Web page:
Uncovering the Genetic Landscape for Multiple Sleep-Wake Traits Despite decades of research in defining sleep-wake properties in mammals, little is known about the nature or identity of genes that regulate sleep, a fundamental behaviour that in humans occupies about one-third of the entire lifespan. While genome-wide association studies in humans and quantitative trait loci (QTL) analyses in mice have identified candidate genes for an increasing number of complex traits and genetic diseases (...) or dark period while some loci had opposite effects on the trait during the light vs. dark. Analysis of a dataset for multiple sleep-wake traits led to previously undetected interactions (including the differential genetic control of number and duration of REM bouts), as well as possible shared genetic regulatory mechanisms for seemingly different unrelated sleep-wake traits (e.g., number of arousals and REM latency). Construction of a Bayesian network for sleep-wake traits and loci led

2009 PloS one

872. Disappearance of “phantom limb” and amputated arm usage during dreaming in REM sleep behaviour disorder Full Text available with Trip Pro

Disappearance of “phantom limb” and amputated arm usage during dreaming in REM sleep behaviour disorder Limb amputation is followed, in approximately 90% of patients, by "phantom limb" sensations during wakefulness. When amputated patients dream, however, the phantom limb may be present all the time, part of the time, intermittently or not at all. Such dreaming experiences in amputees have usually been obtained only retrospectively in the morning and, moreover, dreaming is normally (...) associated with muscular atonia so the motor counterpart of the phantom limb experience cannot be observed directly. REM sleep behaviour disorder (RBD), in which muscle atonia is absent during REM sleep and patients act out their dreams, allows a more direct analysis of the "phantom limb" phenomena and their modifications during sleep.

2009 BMJ case reports

873. Motor-Behavioral Episodes in REM Sleep Behavior Disorder and Phasic Events During REM Sleep Full Text available with Trip Pro

Motor-Behavioral Episodes in REM Sleep Behavior Disorder and Phasic Events During REM Sleep To investigate if sudden-onset motor-behavioral episodes in REM sleep behavior disorder (RBD) are associated with phasic events of REM sleep, and to explore the potential meaning of such an association.Observational review analysis.Tertiary sleep center.Twelve individuals (11 males; mean age 67.6 +/- 7.4 years) affected by idiopathic RBD, displaying a total of 978 motor-behavioral episodes during (...) variable (REMs, STWs, alpha bursts) was associated more with purposefullsemi-purposeful than with primitive movements (P<0.05).Motor-behavioral episodes in RBD were significantly more likely to occur in association with phasic than with tonic periods of REM sleep. The presence of REMs, alpha bursts and STWs was found to be more frequent in more complex episodes. We hypothesize that motor-behavioral episodes in RBD are likely to occur when the brain, during REM sleep, is in a state of increased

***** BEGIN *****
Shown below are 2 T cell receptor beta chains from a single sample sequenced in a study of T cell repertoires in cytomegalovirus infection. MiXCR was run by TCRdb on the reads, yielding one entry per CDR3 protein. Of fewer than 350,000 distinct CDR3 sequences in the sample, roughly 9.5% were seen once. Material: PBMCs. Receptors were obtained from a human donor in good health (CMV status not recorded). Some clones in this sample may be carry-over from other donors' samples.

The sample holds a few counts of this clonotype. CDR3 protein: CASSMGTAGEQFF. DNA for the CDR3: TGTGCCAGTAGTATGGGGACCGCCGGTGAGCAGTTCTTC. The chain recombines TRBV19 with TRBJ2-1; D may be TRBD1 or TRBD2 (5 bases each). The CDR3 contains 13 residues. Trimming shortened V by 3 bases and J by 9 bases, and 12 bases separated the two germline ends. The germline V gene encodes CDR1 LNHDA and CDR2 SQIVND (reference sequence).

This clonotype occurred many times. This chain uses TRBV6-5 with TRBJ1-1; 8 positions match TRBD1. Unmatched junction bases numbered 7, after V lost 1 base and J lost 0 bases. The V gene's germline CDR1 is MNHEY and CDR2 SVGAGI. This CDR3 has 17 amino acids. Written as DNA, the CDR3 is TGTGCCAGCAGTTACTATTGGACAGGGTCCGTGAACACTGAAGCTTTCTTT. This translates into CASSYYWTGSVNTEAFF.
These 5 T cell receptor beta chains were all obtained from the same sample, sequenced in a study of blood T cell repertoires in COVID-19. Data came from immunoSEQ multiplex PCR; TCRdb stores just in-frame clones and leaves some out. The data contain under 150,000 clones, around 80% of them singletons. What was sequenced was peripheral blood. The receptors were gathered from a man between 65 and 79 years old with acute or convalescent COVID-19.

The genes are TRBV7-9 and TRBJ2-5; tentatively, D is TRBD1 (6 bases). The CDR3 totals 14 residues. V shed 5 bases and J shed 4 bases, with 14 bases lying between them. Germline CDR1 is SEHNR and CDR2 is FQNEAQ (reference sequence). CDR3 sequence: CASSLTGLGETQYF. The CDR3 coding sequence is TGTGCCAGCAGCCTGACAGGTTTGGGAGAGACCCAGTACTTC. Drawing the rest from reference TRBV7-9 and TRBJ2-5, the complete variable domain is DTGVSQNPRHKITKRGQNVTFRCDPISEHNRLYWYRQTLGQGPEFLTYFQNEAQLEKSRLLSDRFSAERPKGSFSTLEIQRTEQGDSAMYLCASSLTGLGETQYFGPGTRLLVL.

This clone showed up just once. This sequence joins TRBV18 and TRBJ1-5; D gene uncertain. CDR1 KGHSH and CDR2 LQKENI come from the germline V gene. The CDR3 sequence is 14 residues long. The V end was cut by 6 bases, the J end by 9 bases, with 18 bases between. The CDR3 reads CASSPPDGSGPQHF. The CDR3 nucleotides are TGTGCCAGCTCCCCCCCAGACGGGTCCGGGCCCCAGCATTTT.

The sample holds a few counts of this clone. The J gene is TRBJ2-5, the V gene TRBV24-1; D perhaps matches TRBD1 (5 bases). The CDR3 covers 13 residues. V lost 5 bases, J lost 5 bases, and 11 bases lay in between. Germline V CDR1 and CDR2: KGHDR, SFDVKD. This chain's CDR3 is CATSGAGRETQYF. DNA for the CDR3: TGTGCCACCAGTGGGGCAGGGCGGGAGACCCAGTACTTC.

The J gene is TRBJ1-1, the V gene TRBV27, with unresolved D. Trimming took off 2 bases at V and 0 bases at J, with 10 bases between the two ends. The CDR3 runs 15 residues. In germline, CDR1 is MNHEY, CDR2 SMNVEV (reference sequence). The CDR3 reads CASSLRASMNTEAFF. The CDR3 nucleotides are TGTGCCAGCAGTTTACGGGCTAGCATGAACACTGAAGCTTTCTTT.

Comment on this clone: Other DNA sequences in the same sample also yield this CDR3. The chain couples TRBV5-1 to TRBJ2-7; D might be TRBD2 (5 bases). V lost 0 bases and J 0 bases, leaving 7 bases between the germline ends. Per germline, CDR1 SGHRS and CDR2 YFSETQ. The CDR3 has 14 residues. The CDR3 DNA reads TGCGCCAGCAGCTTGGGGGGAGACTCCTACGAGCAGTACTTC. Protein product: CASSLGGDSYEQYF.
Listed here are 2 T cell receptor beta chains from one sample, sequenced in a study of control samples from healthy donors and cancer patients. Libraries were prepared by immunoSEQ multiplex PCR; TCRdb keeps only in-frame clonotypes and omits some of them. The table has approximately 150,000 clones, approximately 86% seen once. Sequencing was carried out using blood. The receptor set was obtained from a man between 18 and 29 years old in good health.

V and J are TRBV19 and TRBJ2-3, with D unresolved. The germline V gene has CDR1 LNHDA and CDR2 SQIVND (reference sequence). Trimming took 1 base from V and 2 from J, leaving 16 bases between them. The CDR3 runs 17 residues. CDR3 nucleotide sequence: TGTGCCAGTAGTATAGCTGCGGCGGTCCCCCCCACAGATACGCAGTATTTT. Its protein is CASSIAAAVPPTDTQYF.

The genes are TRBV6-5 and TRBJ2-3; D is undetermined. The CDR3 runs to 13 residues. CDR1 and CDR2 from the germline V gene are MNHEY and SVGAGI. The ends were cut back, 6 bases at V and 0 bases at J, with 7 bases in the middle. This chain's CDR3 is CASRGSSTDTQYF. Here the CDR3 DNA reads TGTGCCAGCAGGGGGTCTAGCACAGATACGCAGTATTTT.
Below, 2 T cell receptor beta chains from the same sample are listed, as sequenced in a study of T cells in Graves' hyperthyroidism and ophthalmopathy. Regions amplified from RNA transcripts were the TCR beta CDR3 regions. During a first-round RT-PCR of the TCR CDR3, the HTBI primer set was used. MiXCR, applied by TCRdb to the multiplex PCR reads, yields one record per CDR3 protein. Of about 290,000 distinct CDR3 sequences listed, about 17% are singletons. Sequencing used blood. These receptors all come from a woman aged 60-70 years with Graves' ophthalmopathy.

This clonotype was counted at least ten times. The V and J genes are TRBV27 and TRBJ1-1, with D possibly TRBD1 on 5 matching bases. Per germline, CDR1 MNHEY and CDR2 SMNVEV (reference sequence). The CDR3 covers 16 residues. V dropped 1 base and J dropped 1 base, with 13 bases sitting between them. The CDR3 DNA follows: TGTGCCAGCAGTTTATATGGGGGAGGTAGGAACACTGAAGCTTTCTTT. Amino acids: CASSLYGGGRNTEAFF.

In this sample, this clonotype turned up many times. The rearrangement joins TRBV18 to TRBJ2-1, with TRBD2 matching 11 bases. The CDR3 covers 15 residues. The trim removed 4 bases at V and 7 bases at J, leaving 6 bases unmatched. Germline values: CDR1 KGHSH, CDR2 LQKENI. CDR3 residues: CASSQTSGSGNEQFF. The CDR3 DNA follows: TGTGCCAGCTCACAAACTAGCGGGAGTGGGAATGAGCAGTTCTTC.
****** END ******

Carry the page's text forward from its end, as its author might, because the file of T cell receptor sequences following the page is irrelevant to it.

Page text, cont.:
2009 Sleep

874. Excessive Muscle Activity Increases Over Time in Idiopathic REM Sleep Behavior Disorder Full Text available with Trip Pro

Excessive Muscle Activity Increases Over Time in Idiopathic REM Sleep Behavior Disorder Rapid eye movement (REM) sleep behavior disorder (RBD) is characterized by excessive electromyographic (EMG) activity due to dysfunction of the brainstem structures modulating REM sleep atonia. Patients with idiopathic RBD often develop a neurodegenerative disease, such as Parkinson disease, over the years, suggesting progression of an underlying pathologic process in the brainstem. It is unknown (...) if the excessive EMG activity in REM sleep changes over time in patients with idiopathic RBD.University hospital sleep disorders center.Eleven patients with idiopathic RBD who were studied at baseline and after a mean follow-up of 5 years.NA.Eleven patients with idiopathic RBD underwent polysomnography (PSG) at the moment of the diagnosis of RBD (PSG1) and after a mean follow-up of 5 years (PSG2). Tonic EMG activity in PSG1 and PSG2 was blindly quantified and compared in the mentalis muscle during REM sleep

2009 Sleep

875. 5-HTP

and withdrawal symptoms in recovering heroin addicts. Attention deficit-hyperactivity disorder (ADHD) . Insomnia . Premenstrual dysphoric disorder (PMDD) . Premenstrual syndrome (PMS) . Ramsey-Hunt syndrome . Other conditions . More evidence is needed to rate the effectiveness of 5-HTP for these uses. How does it work? 5-HTP works in the brain and central nervous system by increasing the production of the chemical serotonin. Serotonin can affect sleep, appetite, temperature, sexual behavior, and pain (...) is used for sleep disorders such as insomnia, depression, anxiety, migraine and tension-type headaches, fibromyalgia, obesity, premenstrual syndrome (PMS), premenstrual dysphoric disorder (PMDD), attention deficit-hyperactivity disorder (ADHD), seizure disorder, and Parkinson's disease.. How effective is it? Natural Medicines Comprehensive Database rates effectiveness based on scientific evidence according to the following scale: Effective, Likely Effective, Possibly Effective, Possibly Ineffective